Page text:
## Comparison with the One Price Alternative

To gauge the implications of this new two-tier ticket pricing practice, it is interesting to contrast the resulting price/output and surplus levels with those that would result if MSU maintained its current one-price ticket policy.

If tickets are offered to students and the general public at the same price, the total amount of ticket demand equals the sum of student plus general public demand. The student and general public market demand curves are

Under the assumption PP = PS, total demand (QT) equals

and which implies that

These aggregate student-plus-general-public market demand and marginal revenue curves hold only for prices below \$125, a level at which both the general public and students purchase tickets. For prices above \$125, only nonstudent purchasers buy tickets, and the public demand curve PP = \$225 - \$0.005QP represents total market demand as well. This causes the actual total demand curve to be kinked at a price of \$125, as shown in Figure 12.2.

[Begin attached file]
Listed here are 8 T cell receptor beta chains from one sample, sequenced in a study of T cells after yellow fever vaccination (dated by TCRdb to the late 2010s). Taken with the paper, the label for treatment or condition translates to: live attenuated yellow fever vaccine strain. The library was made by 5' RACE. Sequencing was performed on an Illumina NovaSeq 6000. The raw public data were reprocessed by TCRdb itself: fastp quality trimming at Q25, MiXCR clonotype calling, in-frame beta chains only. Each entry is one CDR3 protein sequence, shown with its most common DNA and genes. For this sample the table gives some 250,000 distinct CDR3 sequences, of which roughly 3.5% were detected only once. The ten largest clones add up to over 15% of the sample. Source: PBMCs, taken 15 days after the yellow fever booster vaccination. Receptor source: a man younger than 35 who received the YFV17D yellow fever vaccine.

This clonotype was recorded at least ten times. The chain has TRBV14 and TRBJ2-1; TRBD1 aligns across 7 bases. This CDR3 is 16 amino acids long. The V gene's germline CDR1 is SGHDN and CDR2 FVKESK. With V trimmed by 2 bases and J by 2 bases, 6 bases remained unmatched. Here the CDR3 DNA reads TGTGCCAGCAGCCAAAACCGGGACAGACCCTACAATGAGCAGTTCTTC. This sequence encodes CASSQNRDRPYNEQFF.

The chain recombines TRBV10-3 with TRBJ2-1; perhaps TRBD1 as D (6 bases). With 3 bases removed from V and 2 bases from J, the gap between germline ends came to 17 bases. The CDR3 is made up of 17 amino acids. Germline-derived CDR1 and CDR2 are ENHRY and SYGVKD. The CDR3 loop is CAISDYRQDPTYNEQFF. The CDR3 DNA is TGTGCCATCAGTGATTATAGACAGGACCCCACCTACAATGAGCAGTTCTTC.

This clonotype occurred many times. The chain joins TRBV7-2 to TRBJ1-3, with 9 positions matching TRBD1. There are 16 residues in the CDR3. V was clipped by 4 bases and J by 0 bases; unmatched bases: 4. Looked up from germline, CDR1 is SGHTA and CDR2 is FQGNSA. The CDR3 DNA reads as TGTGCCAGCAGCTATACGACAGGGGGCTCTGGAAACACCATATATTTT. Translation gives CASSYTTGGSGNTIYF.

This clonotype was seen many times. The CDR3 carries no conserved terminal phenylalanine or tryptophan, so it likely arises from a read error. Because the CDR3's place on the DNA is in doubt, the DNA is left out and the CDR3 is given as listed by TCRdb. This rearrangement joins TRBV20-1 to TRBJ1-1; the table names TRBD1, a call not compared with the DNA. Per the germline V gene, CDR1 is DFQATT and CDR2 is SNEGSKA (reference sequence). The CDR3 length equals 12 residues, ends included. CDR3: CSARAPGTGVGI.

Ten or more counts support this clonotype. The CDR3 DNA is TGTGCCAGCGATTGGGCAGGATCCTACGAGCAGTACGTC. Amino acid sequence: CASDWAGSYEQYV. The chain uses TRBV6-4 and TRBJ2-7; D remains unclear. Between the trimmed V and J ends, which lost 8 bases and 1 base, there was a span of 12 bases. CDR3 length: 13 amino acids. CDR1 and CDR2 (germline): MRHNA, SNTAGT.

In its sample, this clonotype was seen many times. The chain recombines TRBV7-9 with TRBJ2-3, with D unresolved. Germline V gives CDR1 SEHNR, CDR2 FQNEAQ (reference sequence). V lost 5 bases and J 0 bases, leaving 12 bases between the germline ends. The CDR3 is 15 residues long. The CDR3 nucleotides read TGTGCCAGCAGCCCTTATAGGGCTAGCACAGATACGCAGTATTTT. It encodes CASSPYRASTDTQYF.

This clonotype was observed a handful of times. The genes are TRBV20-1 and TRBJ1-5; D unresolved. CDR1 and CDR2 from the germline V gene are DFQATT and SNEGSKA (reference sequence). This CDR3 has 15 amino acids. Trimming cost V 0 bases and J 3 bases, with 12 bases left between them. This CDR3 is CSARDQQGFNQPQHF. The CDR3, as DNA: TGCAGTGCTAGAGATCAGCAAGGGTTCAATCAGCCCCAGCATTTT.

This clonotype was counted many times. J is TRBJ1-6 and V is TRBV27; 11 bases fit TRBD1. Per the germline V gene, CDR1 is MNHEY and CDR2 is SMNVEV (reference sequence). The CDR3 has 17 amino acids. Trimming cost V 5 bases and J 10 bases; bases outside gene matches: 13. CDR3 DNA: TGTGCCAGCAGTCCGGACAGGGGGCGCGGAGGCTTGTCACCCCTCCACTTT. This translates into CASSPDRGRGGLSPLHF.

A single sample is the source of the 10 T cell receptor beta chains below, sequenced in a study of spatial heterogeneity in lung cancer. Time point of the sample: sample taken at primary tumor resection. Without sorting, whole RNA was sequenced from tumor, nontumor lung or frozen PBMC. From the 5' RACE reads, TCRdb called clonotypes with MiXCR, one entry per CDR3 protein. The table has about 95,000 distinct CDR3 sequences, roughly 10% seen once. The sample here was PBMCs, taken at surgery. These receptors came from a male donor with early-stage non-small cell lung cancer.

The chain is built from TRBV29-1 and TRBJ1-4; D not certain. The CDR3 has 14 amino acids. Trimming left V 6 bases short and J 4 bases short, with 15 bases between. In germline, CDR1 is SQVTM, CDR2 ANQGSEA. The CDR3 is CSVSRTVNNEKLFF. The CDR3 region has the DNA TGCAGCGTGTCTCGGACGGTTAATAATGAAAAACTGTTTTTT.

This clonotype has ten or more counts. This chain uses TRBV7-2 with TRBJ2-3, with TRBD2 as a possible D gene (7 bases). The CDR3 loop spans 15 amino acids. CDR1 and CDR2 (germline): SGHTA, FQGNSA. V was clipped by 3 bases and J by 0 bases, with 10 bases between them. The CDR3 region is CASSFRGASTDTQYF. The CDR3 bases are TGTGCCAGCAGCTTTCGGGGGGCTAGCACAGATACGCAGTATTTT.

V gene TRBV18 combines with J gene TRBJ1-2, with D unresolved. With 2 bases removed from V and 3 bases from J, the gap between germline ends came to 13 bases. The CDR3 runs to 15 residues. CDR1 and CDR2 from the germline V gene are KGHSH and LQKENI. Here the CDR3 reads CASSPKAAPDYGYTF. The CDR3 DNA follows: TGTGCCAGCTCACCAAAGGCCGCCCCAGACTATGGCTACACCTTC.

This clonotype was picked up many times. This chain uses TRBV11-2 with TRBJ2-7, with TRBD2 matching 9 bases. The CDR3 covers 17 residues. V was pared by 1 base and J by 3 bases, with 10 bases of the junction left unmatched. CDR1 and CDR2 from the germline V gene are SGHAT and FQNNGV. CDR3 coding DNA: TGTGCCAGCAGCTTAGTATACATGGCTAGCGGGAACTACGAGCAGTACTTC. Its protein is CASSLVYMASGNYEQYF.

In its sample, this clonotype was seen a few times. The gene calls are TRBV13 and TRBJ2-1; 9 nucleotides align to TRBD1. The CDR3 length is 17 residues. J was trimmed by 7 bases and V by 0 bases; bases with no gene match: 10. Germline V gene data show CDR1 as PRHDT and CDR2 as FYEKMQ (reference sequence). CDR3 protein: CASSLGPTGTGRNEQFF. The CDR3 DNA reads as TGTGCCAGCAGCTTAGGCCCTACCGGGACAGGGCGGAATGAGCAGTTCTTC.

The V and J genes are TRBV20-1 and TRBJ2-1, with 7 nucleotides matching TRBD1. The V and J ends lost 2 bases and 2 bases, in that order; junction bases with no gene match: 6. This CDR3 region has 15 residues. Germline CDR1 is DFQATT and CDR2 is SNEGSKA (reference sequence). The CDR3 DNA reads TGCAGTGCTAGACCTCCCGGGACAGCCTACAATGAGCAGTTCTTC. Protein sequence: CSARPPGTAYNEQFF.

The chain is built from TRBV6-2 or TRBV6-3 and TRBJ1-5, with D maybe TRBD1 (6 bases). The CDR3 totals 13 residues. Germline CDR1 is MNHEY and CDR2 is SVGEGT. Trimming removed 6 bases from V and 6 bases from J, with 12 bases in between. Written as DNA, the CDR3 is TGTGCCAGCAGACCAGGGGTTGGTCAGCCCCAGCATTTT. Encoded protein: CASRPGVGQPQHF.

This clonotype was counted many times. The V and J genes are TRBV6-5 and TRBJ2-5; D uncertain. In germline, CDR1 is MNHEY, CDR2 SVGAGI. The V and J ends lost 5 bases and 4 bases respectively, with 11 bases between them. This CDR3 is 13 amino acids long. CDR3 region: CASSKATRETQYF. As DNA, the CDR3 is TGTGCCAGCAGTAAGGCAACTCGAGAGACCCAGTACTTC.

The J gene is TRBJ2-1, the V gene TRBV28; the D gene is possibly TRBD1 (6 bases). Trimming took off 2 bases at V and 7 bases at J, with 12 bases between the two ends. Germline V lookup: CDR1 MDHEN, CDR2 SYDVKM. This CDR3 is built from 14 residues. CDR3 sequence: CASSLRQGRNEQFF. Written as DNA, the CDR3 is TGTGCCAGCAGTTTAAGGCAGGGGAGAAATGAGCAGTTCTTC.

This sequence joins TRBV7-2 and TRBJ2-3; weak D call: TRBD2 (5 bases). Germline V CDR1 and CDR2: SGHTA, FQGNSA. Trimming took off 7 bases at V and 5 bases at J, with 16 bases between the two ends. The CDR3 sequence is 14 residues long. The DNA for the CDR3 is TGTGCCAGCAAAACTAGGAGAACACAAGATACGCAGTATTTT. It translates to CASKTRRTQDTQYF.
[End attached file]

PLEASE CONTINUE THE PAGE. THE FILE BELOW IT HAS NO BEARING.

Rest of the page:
The uniform season ticket price that maximizes operating surplus (or profits) is found by setting MR = MC for the total market and solving for Q:

Operating surplus (profit) = TR - TC

Observe that the total number of tickets sold equals 60,000 under both the two-tier and the single-price policies. This results because the marginal cost of a ticket is the same under each scenario. Ticket-pricing policies featuring student discounts increase student attendance from

32,000 to 40,000 and maximize the football program's operating surplus at \$2.5 million (rather than \$2.1 million). It is the preferred pricing policy when viewed from MSU's perspective. However, such price discrimination creates both "winners" and "losers." Winners following adoption of student discounts include students and MSU. Losers include members of the general public, who pay higher football ticket prices or find themselves priced out of the market.